Kox welcomes pope’s message on poverty

26 November 2014

Kox welcomes pope’s message on poverty

SP Senator Tiny Kox has welcomed Pope Francis’ message to Europe delivered last week in Strasbourg. ‘During his speeches last week to the European Parliament and to the Council of Europe, the Pope pulled no punches when it came to growing poverty, exclusion and indifference in Europe,’ says Kox. ‘Full of conviction he made it clear that human rights were incompatible with such injustice.’ The leader of the Catholic world took a position in plain language against the arms trade, people trafficking and the dominant influence of multinationals in politics and society. ‘I’d like to see European heads of government who dared to express themselves in such clear terms,’ adds Kox. ‘But at the moment they’re pretty thin on the ground.’

Pope Francis first addressed Members of the European Parliament gathered for their monthly plenary in Strasbourg, and later representatives of the various organs of the Council of Europe, whose building faces that of the EP. Senator Kox, president of the United European Left political group in the Parliamentary Assembly of the Council of Europe (PACE), joined fellow group leaders in welcoming the Pope to ‘the house of democracy’ in Strasbourg, where Europe’s oldest and biggest treaty-based organisation has its seat. Kox was, he said, pleased with the stress the Pope placed on such elementary values as the defence of human right, the rule of law and democracy. 'It was also good in times of mounting tension in Europe to hear someone arguing against “enemy-think” and in favour of dialogue. By doing that in front of MPs from Russia and Ukraine, the Pope was saying that the present crisis must be addressed through dialogue. I’m happier with that sort of talk than with calls for more sanctions in Europe and attempts to sharpen the conflicts. The Pope’s references to both the First and the Second World Wars show how menacing the Vatican finds current developments in Europe. So it’s of huge importance that those who want to see a peaceful way out of the crisis move right away to strengthen each other and together offer a response to the fans of a new Cold War.’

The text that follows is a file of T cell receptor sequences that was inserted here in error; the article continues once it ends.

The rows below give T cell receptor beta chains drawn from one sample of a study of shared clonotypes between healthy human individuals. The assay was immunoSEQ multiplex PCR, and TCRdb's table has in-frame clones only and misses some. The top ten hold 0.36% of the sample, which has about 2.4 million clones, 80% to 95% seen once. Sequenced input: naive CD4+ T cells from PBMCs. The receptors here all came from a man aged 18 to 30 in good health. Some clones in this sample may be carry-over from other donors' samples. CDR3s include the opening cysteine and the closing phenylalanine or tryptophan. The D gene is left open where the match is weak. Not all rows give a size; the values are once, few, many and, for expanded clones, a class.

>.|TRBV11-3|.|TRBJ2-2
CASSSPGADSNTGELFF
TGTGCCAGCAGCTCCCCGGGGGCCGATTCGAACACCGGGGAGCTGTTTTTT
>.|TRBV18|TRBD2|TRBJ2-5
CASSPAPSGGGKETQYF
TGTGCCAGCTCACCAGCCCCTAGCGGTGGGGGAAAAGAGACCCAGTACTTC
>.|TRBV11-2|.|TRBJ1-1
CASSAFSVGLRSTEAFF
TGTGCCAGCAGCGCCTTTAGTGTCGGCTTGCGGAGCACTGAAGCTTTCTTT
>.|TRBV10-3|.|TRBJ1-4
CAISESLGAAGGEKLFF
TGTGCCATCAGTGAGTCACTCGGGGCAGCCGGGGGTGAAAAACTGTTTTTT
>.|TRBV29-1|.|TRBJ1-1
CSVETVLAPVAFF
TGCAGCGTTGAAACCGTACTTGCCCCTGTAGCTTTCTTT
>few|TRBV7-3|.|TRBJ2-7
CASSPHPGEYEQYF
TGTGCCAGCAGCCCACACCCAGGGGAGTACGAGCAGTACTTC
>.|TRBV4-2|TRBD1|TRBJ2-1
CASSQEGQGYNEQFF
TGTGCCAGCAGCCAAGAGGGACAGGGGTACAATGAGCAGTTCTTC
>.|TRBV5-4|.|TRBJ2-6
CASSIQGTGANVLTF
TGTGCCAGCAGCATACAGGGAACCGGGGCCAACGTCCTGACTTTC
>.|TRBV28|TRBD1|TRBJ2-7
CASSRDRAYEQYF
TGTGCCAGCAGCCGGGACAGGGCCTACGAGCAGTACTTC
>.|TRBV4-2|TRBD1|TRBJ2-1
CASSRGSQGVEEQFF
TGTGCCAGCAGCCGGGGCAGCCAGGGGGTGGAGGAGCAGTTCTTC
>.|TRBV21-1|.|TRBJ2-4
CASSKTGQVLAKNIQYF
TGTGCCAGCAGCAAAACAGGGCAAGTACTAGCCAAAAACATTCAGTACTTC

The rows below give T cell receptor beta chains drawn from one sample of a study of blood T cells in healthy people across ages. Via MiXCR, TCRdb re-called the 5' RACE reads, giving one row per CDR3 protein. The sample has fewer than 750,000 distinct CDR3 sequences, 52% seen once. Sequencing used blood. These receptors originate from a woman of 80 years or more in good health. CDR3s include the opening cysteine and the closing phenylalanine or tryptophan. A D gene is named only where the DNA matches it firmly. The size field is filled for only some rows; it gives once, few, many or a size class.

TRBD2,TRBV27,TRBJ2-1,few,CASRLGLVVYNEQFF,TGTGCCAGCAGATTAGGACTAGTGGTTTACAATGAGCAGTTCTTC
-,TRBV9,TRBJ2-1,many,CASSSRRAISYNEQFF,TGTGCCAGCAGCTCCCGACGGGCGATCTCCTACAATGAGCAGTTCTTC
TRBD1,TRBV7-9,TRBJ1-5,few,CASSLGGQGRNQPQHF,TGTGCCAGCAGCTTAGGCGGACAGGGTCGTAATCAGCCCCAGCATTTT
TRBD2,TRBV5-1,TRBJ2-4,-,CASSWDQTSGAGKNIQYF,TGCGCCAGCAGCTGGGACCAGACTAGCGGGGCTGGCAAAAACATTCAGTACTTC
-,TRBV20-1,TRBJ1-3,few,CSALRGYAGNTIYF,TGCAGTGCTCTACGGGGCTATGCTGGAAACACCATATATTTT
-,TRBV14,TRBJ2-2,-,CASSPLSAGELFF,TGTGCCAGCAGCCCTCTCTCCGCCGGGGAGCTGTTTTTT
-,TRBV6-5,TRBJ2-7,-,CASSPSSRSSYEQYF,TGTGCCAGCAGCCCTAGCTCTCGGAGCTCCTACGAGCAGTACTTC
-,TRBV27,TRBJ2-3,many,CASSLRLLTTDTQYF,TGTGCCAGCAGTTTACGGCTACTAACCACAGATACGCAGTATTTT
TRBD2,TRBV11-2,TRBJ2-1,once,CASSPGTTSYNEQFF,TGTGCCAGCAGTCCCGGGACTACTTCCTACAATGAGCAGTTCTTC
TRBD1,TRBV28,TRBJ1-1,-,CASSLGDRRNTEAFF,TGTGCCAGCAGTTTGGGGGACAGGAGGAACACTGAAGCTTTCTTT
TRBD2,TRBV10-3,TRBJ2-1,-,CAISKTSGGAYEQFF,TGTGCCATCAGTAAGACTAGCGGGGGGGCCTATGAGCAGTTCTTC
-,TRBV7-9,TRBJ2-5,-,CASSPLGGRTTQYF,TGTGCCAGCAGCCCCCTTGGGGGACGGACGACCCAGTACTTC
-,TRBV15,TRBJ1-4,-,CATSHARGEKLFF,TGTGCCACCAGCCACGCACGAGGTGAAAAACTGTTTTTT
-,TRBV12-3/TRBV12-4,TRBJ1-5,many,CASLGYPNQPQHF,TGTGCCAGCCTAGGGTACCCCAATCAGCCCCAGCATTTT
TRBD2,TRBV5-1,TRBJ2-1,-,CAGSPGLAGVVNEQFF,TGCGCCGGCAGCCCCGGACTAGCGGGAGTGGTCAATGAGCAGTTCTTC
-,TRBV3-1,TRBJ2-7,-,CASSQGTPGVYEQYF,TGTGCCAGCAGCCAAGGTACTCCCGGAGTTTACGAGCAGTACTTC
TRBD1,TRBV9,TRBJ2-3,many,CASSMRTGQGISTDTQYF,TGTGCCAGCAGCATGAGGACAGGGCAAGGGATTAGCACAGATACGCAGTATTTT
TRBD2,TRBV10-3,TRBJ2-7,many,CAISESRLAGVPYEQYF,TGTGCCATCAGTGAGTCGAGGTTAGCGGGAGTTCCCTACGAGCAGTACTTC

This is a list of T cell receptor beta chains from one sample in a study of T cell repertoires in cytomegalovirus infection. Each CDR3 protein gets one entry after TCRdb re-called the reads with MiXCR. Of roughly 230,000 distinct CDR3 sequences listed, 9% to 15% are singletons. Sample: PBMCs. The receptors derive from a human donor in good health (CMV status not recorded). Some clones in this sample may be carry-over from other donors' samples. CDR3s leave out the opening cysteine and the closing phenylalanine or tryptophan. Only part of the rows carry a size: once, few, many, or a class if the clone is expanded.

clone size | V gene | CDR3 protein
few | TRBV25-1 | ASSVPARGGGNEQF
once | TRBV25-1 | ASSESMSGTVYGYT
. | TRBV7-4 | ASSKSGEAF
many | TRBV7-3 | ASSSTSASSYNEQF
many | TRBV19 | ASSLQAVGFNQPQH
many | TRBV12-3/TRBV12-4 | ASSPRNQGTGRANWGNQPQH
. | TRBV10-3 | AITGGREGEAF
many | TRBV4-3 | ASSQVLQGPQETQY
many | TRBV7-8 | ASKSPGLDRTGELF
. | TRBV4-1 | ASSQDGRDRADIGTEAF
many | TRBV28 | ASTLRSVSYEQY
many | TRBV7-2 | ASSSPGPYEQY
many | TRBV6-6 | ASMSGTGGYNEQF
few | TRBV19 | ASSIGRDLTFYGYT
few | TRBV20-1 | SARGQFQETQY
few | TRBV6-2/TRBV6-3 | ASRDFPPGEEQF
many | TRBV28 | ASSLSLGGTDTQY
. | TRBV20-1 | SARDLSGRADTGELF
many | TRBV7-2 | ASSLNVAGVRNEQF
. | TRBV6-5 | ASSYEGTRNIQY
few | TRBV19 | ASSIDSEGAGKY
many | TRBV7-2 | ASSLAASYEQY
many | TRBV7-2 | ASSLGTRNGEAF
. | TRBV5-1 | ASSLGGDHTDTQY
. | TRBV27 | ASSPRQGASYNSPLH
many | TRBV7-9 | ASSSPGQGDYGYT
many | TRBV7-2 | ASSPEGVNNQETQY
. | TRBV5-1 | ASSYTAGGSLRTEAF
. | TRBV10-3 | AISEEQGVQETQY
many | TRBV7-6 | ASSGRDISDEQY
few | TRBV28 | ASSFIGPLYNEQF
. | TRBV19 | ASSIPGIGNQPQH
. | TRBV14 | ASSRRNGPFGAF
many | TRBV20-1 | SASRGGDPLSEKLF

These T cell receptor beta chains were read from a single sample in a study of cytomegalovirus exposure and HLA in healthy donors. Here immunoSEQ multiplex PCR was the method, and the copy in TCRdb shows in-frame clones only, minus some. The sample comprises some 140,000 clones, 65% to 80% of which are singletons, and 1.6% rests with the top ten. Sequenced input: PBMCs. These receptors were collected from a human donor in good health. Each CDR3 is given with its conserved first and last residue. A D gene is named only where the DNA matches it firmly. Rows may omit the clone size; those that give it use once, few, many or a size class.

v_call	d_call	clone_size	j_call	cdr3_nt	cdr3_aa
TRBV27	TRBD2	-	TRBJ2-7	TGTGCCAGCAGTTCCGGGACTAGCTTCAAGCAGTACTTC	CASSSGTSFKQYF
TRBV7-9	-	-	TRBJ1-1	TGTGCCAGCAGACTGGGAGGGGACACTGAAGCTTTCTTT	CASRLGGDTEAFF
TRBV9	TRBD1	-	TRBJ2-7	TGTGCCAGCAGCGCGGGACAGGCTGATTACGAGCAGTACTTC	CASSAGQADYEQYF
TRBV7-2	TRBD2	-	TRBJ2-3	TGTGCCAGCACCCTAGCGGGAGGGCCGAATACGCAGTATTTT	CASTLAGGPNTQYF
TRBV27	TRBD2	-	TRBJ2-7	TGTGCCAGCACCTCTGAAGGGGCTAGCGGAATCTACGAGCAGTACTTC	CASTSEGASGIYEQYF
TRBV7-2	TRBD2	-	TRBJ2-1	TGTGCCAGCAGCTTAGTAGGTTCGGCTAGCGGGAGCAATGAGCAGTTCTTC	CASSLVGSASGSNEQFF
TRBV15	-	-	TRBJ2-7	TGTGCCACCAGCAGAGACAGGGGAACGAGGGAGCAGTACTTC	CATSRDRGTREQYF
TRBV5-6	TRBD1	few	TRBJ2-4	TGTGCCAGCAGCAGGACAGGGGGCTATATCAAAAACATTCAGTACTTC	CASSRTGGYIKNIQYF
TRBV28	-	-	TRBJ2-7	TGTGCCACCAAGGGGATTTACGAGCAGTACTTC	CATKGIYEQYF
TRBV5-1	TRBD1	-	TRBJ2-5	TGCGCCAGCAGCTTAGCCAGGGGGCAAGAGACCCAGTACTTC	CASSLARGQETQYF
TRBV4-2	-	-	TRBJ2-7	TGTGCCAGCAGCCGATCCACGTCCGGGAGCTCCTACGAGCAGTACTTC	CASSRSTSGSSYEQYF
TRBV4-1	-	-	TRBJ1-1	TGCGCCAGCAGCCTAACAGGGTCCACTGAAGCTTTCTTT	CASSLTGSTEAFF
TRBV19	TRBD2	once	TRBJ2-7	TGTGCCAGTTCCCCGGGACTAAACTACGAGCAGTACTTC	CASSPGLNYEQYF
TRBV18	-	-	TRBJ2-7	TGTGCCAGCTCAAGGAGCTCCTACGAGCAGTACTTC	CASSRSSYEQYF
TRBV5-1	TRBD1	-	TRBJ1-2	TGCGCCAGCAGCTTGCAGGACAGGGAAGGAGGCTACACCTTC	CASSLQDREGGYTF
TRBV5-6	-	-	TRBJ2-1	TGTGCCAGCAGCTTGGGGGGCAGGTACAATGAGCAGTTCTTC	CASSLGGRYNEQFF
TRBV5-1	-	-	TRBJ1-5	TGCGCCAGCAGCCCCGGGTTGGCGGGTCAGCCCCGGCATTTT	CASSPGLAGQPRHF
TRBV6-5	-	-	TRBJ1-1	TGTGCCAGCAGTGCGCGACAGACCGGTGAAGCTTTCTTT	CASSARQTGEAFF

Senator Kox, along with SP Euro-MPs Dennis de Jong and Anne-Marie Mineur, reacted less positively when it came to the problems which the Church itself has with the recognition of and respect for same-sex relationships. ‘It’s clear that in relation to this the Pope has to contend with conservative resistance within the Church, so he simply doesn’t mention it,’ says Kox. ‘So I was pleased that from the PACE side Assembly president Anne Brasseur referred to the fact that reform processes are difficult yet badly needed if we really want to be able to talk about broad respect for human rights. The Pope will certainly have understood this message. Perhaps he’ll draw inspiration from it, which would be most appropriate.’


Photo: Council of Europe

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